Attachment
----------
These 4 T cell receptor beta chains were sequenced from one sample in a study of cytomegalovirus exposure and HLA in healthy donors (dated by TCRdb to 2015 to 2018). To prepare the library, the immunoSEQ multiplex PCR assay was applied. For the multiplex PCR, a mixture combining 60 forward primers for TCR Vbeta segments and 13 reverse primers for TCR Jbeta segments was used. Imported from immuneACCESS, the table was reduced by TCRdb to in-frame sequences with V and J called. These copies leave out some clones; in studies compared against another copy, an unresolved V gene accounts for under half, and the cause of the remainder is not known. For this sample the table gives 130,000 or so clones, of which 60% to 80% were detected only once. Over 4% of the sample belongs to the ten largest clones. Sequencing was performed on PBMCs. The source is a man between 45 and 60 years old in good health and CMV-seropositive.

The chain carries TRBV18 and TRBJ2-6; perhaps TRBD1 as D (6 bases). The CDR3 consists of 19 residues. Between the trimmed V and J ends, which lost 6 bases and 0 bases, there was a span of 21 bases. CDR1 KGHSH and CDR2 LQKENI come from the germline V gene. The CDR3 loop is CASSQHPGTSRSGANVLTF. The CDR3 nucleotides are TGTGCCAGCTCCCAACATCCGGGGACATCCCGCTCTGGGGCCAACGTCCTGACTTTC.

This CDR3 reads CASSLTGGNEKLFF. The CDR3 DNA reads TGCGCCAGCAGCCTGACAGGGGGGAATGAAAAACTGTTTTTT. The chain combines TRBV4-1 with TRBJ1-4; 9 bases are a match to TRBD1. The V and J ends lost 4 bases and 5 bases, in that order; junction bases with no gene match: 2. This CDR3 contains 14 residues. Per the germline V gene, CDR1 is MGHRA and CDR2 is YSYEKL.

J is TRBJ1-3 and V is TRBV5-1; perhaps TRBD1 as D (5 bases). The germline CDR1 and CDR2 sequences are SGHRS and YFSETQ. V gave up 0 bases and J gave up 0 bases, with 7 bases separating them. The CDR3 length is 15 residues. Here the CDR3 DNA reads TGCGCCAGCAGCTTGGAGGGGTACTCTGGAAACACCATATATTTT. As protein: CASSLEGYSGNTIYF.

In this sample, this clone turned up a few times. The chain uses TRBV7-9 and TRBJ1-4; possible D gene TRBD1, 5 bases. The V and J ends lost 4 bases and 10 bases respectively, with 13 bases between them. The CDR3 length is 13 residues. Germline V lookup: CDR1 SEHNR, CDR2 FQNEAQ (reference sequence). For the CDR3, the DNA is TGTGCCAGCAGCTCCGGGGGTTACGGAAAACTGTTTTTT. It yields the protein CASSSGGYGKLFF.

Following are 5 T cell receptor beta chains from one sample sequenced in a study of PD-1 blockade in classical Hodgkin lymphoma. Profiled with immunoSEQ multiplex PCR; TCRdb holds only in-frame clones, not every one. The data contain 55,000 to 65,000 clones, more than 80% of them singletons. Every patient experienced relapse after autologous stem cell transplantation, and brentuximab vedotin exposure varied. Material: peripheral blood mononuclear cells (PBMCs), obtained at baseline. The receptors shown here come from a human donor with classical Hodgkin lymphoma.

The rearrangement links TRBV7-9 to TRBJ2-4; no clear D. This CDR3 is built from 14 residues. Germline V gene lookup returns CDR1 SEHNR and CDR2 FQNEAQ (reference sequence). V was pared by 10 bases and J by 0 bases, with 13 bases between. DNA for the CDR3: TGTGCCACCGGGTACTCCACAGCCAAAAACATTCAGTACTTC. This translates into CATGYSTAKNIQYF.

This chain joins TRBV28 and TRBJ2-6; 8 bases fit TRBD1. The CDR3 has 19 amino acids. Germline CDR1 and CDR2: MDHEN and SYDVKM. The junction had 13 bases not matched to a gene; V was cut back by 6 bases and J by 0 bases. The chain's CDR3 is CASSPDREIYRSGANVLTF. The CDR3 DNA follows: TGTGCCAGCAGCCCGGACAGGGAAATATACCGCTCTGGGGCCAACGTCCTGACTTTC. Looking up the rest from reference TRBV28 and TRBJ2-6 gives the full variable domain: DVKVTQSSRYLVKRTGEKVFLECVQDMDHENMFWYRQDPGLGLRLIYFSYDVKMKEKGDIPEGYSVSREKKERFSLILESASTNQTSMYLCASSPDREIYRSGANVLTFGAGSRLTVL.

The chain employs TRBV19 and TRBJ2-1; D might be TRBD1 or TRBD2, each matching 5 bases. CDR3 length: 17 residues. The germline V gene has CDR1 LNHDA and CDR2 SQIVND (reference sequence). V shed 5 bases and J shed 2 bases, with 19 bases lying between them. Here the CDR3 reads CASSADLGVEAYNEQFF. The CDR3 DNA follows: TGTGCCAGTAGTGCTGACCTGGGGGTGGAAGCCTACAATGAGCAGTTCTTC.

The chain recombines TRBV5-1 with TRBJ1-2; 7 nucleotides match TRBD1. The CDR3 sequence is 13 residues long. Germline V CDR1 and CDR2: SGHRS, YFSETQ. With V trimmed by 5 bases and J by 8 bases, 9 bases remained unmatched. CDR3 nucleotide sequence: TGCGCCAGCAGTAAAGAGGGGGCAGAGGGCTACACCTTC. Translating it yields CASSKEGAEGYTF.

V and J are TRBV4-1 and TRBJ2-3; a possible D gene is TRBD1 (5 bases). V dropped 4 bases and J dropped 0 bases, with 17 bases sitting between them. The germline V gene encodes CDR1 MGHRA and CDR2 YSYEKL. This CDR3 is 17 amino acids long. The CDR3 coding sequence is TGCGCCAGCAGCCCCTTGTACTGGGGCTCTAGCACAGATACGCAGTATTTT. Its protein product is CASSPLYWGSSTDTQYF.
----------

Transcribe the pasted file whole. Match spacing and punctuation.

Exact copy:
These 4 T cell receptor beta chains were sequenced from one sample in a study of cytomegalovirus exposure and HLA in healthy donors (dated by TCRdb to 2015 to 2018). To prepare the library, the immunoSEQ multiplex PCR assay was applied. For the multiplex PCR, a mixture combining 60 forward primers for TCR Vbeta segments and 13 reverse primers for TCR Jbeta segments was used. Imported from immuneACCESS, the table was reduced by TCRdb to in-frame sequences with V and J called. These copies leave out some clones; in studies compared against another copy, an unresolved V gene accounts for under half, and the cause of the remainder is not known. For this sample the table gives 130,000 or so clones, of which 60% to 80% were detected only once. Over 4% of the sample belongs to the ten largest clones. Sequencing was performed on PBMCs. The source is a man between 45 and 60 years old in good health and CMV-seropositive.

The chain carries TRBV18 and TRBJ2-6; perhaps TRBD1 as D (6 bases). The CDR3 consists of 19 residues. Between the trimmed V and J ends, which lost 6 bases and 0 bases, there was a span of 21 bases. CDR1 KGHSH and CDR2 LQKENI come from the germline V gene. The CDR3 loop is CASSQHPGTSRSGANVLTF. The CDR3 nucleotides are TGTGCCAGCTCCCAACATCCGGGGACATCCCGCTCTGGGGCCAACGTCCTGACTTTC.

This CDR3 reads CASSLTGGNEKLFF. The CDR3 DNA reads TGCGCCAGCAGCCTGACAGGGGGGAATGAAAAACTGTTTTTT. The chain combines TRBV4-1 with TRBJ1-4; 9 bases are a match to TRBD1. The V and J ends lost 4 bases and 5 bases, in that order; junction bases with no gene match: 2. This CDR3 contains 14 residues. Per the germline V gene, CDR1 is MGHRA and CDR2 is YSYEKL.

J is TRBJ1-3 and V is TRBV5-1; perhaps TRBD1 as D (5 bases). The germline CDR1 and CDR2 sequences are SGHRS and YFSETQ. V gave up 0 bases and J gave up 0 bases, with 7 bases separating them. The CDR3 length is 15 residues. Here the CDR3 DNA reads TGCGCCAGCAGCTTGGAGGGGTACTCTGGAAACACCATATATTTT. As protein: CASSLEGYSGNTIYF.

In this sample, this clone turned up a few times. The chain uses TRBV7-9 and TRBJ1-4; possible D gene TRBD1, 5 bases. The V and J ends lost 4 bases and 10 bases respectively, with 13 bases between them. The CDR3 length is 13 residues. Germline V lookup: CDR1 SEHNR, CDR2 FQNEAQ (reference sequence). For the CDR3, the DNA is TGTGCCAGCAGCTCCGGGGGTTACGGAAAACTGTTTTTT. It yields the protein CASSSGGYGKLFF.

Following are 5 T cell receptor beta chains from one sample sequenced in a study of PD-1 blockade in classical Hodgkin lymphoma. Profiled with immunoSEQ multiplex PCR; TCRdb holds only in-frame clones, not every one. The data contain 55,000 to 65,000 clones, more than 80% of them singletons. Every patient experienced relapse after autologous stem cell transplantation, and brentuximab vedotin exposure varied. Material: peripheral blood mononuclear cells (PBMCs), obtained at baseline. The receptors shown here come from a human donor with classical Hodgkin lymphoma.

The rearrangement links TRBV7-9 to TRBJ2-4; no clear D. This CDR3 is built from 14 residues. Germline V gene lookup returns CDR1 SEHNR and CDR2 FQNEAQ (reference sequence). V was pared by 10 bases and J by 0 bases, with 13 bases between. DNA for the CDR3: TGTGCCACCGGGTACTCCACAGCCAAAAACATTCAGTACTTC. This translates into CATGYSTAKNIQYF.

This chain joins TRBV28 and TRBJ2-6; 8 bases fit TRBD1. The CDR3 has 19 amino acids. Germline CDR1 and CDR2: MDHEN and SYDVKM. The junction had 13 bases not matched to a gene; V was cut back by 6 bases and J by 0 bases. The chain's CDR3 is CASSPDREIYRSGANVLTF. The CDR3 DNA follows: TGTGCCAGCAGCCCGGACAGGGAAATATACCGCTCTGGGGCCAACGTCCTGACTTTC. Looking up the rest from reference TRBV28 and TRBJ2-6 gives the full variable domain: DVKVTQSSRYLVKRTGEKVFLECVQDMDHENMFWYRQDPGLGLRLIYFSYDVKMKEKGDIPEGYSVSREKKERFSLILESASTNQTSMYLCASSPDREIYRSGANVLTFGAGSRLTVL.

The chain employs TRBV19 and TRBJ2-1; D might be TRBD1 or TRBD2, each matching 5 bases. CDR3 length: 17 residues. The germline V gene has CDR1 LNHDA and CDR2 SQIVND (reference sequence). V shed 5 bases and J shed 2 bases, with 19 bases lying between them. Here the CDR3 reads CASSADLGVEAYNEQFF. The CDR3 DNA follows: TGTGCCAGTAGTGCTGACCTGGGGGTGGAAGCCTACAATGAGCAGTTCTTC.

The chain recombines TRBV5-1 with TRBJ1-2; 7 nucleotides match TRBD1. The CDR3 sequence is 13 residues long. Germline V CDR1 and CDR2: SGHRS, YFSETQ. With V trimmed by 5 bases and J by 8 bases, 9 bases remained unmatched. CDR3 nucleotide sequence: TGCGCCAGCAGTAAAGAGGGGGCAGAGGGCTACACCTTC. Translating it yields CASSKEGAEGYTF.

V and J are TRBV4-1 and TRBJ2-3; a possible D gene is TRBD1 (5 bases). V dropped 4 bases and J dropped 0 bases, with 17 bases sitting between them. The germline V gene encodes CDR1 MGHRA and CDR2 YSYEKL. This CDR3 is 17 amino acids long. The CDR3 coding sequence is TGCGCCAGCAGCCCCTTGTACTGGGGCTCTAGCACAGATACGCAGTATTTT. Its protein product is CASSPLYWGSSTDTQYF.